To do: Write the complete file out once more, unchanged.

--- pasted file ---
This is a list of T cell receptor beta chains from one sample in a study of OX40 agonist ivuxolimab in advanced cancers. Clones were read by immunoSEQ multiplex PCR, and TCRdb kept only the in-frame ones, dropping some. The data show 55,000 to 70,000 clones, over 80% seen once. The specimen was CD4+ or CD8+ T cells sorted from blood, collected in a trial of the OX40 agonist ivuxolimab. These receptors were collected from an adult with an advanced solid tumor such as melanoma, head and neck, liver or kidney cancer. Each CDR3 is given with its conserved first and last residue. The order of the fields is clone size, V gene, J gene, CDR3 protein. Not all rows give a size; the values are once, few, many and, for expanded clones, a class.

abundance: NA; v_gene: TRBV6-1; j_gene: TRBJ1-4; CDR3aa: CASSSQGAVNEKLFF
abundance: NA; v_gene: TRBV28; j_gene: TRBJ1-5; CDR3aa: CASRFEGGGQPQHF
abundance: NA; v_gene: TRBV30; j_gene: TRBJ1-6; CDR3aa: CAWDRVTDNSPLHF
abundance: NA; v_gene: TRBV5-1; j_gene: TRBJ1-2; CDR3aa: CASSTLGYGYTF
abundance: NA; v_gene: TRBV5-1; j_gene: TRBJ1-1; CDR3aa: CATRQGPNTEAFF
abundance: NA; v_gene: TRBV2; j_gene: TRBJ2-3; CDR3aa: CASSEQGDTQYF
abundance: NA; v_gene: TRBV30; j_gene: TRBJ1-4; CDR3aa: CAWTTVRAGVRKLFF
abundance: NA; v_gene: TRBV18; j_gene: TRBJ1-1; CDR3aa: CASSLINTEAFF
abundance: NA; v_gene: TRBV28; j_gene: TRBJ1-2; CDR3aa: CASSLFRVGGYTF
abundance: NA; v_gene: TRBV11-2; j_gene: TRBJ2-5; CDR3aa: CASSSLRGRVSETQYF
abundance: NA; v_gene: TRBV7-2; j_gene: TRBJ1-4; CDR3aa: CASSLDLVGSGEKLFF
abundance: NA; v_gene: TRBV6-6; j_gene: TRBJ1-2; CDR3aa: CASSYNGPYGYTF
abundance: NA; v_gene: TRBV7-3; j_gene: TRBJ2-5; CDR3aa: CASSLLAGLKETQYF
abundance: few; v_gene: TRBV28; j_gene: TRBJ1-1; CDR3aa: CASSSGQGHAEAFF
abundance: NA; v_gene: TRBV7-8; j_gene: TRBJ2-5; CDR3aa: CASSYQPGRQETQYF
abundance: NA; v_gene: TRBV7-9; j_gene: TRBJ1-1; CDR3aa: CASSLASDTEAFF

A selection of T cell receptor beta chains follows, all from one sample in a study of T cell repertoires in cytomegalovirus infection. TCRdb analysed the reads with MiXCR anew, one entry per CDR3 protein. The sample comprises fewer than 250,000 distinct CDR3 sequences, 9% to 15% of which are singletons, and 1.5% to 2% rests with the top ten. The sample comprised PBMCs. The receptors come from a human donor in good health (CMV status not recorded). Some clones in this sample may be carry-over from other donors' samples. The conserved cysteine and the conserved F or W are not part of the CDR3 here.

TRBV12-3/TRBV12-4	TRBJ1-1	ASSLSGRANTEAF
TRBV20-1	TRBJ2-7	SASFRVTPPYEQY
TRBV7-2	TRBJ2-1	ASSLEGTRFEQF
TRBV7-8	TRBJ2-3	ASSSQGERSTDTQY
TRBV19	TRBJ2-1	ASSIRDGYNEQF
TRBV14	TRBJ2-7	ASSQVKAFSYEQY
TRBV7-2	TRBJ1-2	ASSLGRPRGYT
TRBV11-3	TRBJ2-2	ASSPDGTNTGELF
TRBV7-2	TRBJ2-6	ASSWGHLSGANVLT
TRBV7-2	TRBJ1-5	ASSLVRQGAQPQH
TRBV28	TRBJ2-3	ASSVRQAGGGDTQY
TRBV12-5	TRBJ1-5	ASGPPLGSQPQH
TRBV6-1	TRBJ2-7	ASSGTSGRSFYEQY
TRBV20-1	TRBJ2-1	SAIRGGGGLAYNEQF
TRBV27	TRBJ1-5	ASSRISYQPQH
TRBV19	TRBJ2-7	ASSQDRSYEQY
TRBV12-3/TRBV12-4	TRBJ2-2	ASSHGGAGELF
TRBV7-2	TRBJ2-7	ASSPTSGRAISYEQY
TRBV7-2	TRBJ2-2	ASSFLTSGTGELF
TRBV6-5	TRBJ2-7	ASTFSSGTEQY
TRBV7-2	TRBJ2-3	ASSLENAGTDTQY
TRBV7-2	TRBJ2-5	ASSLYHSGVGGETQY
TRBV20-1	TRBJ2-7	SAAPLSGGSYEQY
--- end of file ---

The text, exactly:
This is a list of T cell receptor beta chains from one sample in a study of OX40 agonist ivuxolimab in advanced cancers. Clones were read by immunoSEQ multiplex PCR, and TCRdb kept only the in-frame ones, dropping some. The data show 55,000 to 70,000 clones, over 80% seen once. The specimen was CD4+ or CD8+ T cells sorted from blood, collected in a trial of the OX40 agonist ivuxolimab. These receptors were collected from an adult with an advanced solid tumor such as melanoma, head and neck, liver or kidney cancer. Each CDR3 is given with its conserved first and last residue. The order of the fields is clone size, V gene, J gene, CDR3 protein. Not all rows give a size; the values are once, few, many and, for expanded clones, a class.

abundance: NA; v_gene: TRBV6-1; j_gene: TRBJ1-4; CDR3aa: CASSSQGAVNEKLFF
abundance: NA; v_gene: TRBV28; j_gene: TRBJ1-5; CDR3aa: CASRFEGGGQPQHF
abundance: NA; v_gene: TRBV30; j_gene: TRBJ1-6; CDR3aa: CAWDRVTDNSPLHF
abundance: NA; v_gene: TRBV5-1; j_gene: TRBJ1-2; CDR3aa: CASSTLGYGYTF
abundance: NA; v_gene: TRBV5-1; j_gene: TRBJ1-1; CDR3aa: CATRQGPNTEAFF
abundance: NA; v_gene: TRBV2; j_gene: TRBJ2-3; CDR3aa: CASSEQGDTQYF
abundance: NA; v_gene: TRBV30; j_gene: TRBJ1-4; CDR3aa: CAWTTVRAGVRKLFF
abundance: NA; v_gene: TRBV18; j_gene: TRBJ1-1; CDR3aa: CASSLINTEAFF
abundance: NA; v_gene: TRBV28; j_gene: TRBJ1-2; CDR3aa: CASSLFRVGGYTF
abundance: NA; v_gene: TRBV11-2; j_gene: TRBJ2-5; CDR3aa: CASSSLRGRVSETQYF
abundance: NA; v_gene: TRBV7-2; j_gene: TRBJ1-4; CDR3aa: CASSLDLVGSGEKLFF
abundance: NA; v_gene: TRBV6-6; j_gene: TRBJ1-2; CDR3aa: CASSYNGPYGYTF
abundance: NA; v_gene: TRBV7-3; j_gene: TRBJ2-5; CDR3aa: CASSLLAGLKETQYF
abundance: few; v_gene: TRBV28; j_gene: TRBJ1-1; CDR3aa: CASSSGQGHAEAFF
abundance: NA; v_gene: TRBV7-8; j_gene: TRBJ2-5; CDR3aa: CASSYQPGRQETQYF
abundance: NA; v_gene: TRBV7-9; j_gene: TRBJ1-1; CDR3aa: CASSLASDTEAFF

A selection of T cell receptor beta chains follows, all from one sample in a study of T cell repertoires in cytomegalovirus infection. TCRdb analysed the reads with MiXCR anew, one entry per CDR3 protein. The sample comprises fewer than 250,000 distinct CDR3 sequences, 9% to 15% of which are singletons, and 1.5% to 2% rests with the top ten. The sample comprised PBMCs. The receptors come from a human donor in good health (CMV status not recorded). Some clones in this sample may be carry-over from other donors' samples. The conserved cysteine and the conserved F or W are not part of the CDR3 here.

TRBV12-3/TRBV12-4	TRBJ1-1	ASSLSGRANTEAF
TRBV20-1	TRBJ2-7	SASFRVTPPYEQY
TRBV7-2	TRBJ2-1	ASSLEGTRFEQF
TRBV7-8	TRBJ2-3	ASSSQGERSTDTQY
TRBV19	TRBJ2-1	ASSIRDGYNEQF
TRBV14	TRBJ2-7	ASSQVKAFSYEQY
TRBV7-2	TRBJ1-2	ASSLGRPRGYT
TRBV11-3	TRBJ2-2	ASSPDGTNTGELF
TRBV7-2	TRBJ2-6	ASSWGHLSGANVLT
TRBV7-2	TRBJ1-5	ASSLVRQGAQPQH
TRBV28	TRBJ2-3	ASSVRQAGGGDTQY
TRBV12-5	TRBJ1-5	ASGPPLGSQPQH
TRBV6-1	TRBJ2-7	ASSGTSGRSFYEQY
TRBV20-1	TRBJ2-1	SAIRGGGGLAYNEQF
TRBV27	TRBJ1-5	ASSRISYQPQH
TRBV19	TRBJ2-7	ASSQDRSYEQY
TRBV12-3/TRBV12-4	TRBJ2-2	ASSHGGAGELF
TRBV7-2	TRBJ2-7	ASSPTSGRAISYEQY
TRBV7-2	TRBJ2-2	ASSFLTSGTGELF
TRBV6-5	TRBJ2-7	ASTFSSGTEQY
TRBV7-2	TRBJ2-3	ASSLENAGTDTQY
TRBV7-2	TRBJ2-5	ASSLYHSGVGGETQY
TRBV20-1	TRBJ2-7	SAAPLSGGSYEQY